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Posted on • Originally published at a-mroz.github.io on

# Advent of Code 2021 - Day 1

Here we go again. New Advent of Code has started today. I plan to take on the challenge and solve all the tasks before Christmas (even if some of them are solved later than the publishing day).

I don’t care that much about my position on the leaderboard. I’m not a competitive programmer, and I don’t stand a chance with someone who practices that, even semi-professionally. That said, I wouldn’t mind getting at least one point ;)

Although I’m tempted to try some new programming language (recently Scala is on my radar) for now I decided to stick to Python. I’m not a Python programmer, so I’m pretty sure my code won’t be idiomatic. Nevertheless, I like to tinker with this language from time to time. The event is a neat way to refresh some knowledge (I didn’t have many chances to work with Python since the last AoC) and possibly learn new stuff.

Without further ado, let’s take a look at today’s solution. The task can be found here, so I won’t copy-paste it.

``````import fileinput

def parse():
return [int(l) for l in fileinput.input()]

previous_depth = None
total_deeper = 0

for depth in input:
if previous_depth and depth > previous_depth:
total_deeper += 1
previous_depth = depth

previous_depth = None
total_deeper = 0

triplets = [input[i:i+3] for i in range(0, len(input))]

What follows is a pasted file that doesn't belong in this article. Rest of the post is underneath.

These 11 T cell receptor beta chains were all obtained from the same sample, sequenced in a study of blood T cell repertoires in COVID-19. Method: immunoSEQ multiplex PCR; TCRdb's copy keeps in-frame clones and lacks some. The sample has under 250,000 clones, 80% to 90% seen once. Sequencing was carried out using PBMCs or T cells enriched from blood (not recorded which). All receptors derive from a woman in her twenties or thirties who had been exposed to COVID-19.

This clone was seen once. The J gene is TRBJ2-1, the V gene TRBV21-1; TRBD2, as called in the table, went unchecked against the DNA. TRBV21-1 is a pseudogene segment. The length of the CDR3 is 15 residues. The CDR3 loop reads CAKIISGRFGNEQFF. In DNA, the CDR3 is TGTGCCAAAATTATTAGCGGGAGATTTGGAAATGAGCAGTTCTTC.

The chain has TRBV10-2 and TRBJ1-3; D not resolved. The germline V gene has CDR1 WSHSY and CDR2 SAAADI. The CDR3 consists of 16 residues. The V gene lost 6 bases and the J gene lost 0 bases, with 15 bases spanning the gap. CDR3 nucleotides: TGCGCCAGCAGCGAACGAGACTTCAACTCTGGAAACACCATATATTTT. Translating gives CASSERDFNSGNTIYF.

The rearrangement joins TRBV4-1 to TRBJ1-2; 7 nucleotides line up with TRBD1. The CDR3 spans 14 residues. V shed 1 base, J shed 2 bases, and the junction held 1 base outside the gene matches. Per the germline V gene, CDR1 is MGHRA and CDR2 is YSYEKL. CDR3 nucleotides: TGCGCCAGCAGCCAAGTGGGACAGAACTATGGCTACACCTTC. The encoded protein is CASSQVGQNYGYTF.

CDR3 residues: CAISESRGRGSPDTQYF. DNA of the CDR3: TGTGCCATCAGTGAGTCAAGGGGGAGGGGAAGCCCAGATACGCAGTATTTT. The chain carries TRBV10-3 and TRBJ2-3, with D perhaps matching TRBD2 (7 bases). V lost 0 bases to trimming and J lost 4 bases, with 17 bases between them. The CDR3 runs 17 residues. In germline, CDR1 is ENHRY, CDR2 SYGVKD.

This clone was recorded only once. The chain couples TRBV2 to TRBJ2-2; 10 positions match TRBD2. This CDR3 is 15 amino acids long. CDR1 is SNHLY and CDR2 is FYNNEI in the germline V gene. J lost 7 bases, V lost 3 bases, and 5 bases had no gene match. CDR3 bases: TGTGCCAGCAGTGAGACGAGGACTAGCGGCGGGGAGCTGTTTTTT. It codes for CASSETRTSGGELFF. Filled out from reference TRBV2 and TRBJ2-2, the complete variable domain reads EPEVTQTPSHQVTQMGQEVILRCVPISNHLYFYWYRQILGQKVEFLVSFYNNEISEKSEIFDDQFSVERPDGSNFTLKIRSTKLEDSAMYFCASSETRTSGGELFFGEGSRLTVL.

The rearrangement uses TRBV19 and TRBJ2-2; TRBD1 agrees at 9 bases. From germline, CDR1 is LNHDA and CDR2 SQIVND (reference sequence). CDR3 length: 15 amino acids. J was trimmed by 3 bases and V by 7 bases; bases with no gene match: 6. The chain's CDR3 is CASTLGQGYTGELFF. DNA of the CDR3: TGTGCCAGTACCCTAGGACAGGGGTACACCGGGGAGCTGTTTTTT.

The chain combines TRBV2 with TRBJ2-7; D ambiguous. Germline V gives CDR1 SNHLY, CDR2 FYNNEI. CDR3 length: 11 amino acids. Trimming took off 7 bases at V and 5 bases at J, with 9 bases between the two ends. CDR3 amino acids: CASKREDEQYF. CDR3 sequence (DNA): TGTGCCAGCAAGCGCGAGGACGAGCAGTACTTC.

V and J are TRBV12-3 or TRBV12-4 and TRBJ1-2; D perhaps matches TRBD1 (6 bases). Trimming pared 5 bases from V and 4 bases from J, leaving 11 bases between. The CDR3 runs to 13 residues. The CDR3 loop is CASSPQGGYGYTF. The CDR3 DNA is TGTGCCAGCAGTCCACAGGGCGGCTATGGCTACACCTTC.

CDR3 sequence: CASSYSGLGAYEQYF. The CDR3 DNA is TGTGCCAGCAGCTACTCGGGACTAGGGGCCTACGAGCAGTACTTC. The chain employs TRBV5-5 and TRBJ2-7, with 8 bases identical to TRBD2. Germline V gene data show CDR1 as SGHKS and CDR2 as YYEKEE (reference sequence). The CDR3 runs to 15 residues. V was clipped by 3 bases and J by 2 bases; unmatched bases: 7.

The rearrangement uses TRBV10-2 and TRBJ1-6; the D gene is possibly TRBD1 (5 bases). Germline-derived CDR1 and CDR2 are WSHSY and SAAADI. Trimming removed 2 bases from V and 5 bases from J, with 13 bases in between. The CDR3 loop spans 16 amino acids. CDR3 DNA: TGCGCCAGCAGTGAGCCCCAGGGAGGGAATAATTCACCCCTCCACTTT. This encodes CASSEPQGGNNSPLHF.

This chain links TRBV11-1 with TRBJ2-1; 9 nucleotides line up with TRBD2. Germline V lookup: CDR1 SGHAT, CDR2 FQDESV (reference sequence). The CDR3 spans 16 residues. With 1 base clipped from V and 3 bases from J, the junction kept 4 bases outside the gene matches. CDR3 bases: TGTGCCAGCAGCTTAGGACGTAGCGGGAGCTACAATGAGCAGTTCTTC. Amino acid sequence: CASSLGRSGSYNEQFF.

for triplet in triplets:
depth = sum(triplet)

if previous_depth and depth > previous_depth:
total_deeper += 1

previous_depth = depth

input = parse()

``````

Some explanations:

• `fileinput` is a neat module that I discovered last year. Makes reading from file or stdin easier.
• `parse()` - at first, here I had a loop with appending to the list. List comprehension looks so much better, though. It might be even slightly faster, but I would be careful with giving such opinions. And not that it matters here.
• `task1()` - solution for her first task. Very imperative and probably not very pythonic. But does the work. In the loop we need to know the previous depth, so we use the `previous_depth` variable and compare against it in the loop. When the current value is grater than the `previous_depth`, we increment the counter. When the loop is done, we’re done too.
• `task2()` - task 2 is very similar to the first one, but now we operate on a three-measurement sliding window. A quick and dirty solution, that I had in the first place, is to iterate over `range(len(input))` and sum `input[i] + input[i + 1] + input[i + 2]`. The caveat here is that we can get index out of range, so we need to protect against it. I didn’t like this solution that much and changed it to the list comprehension. It looks much cleaner, but might be slightly harder to grasp by non-python developers.

Today’s ranks: 2694/2855. I didn’t read carefully and made an off-by-one error in the first part. Waiting for the whole minute is a pain, and I think it has significantly worsened my rank.

Let’s see what tomorrow brings!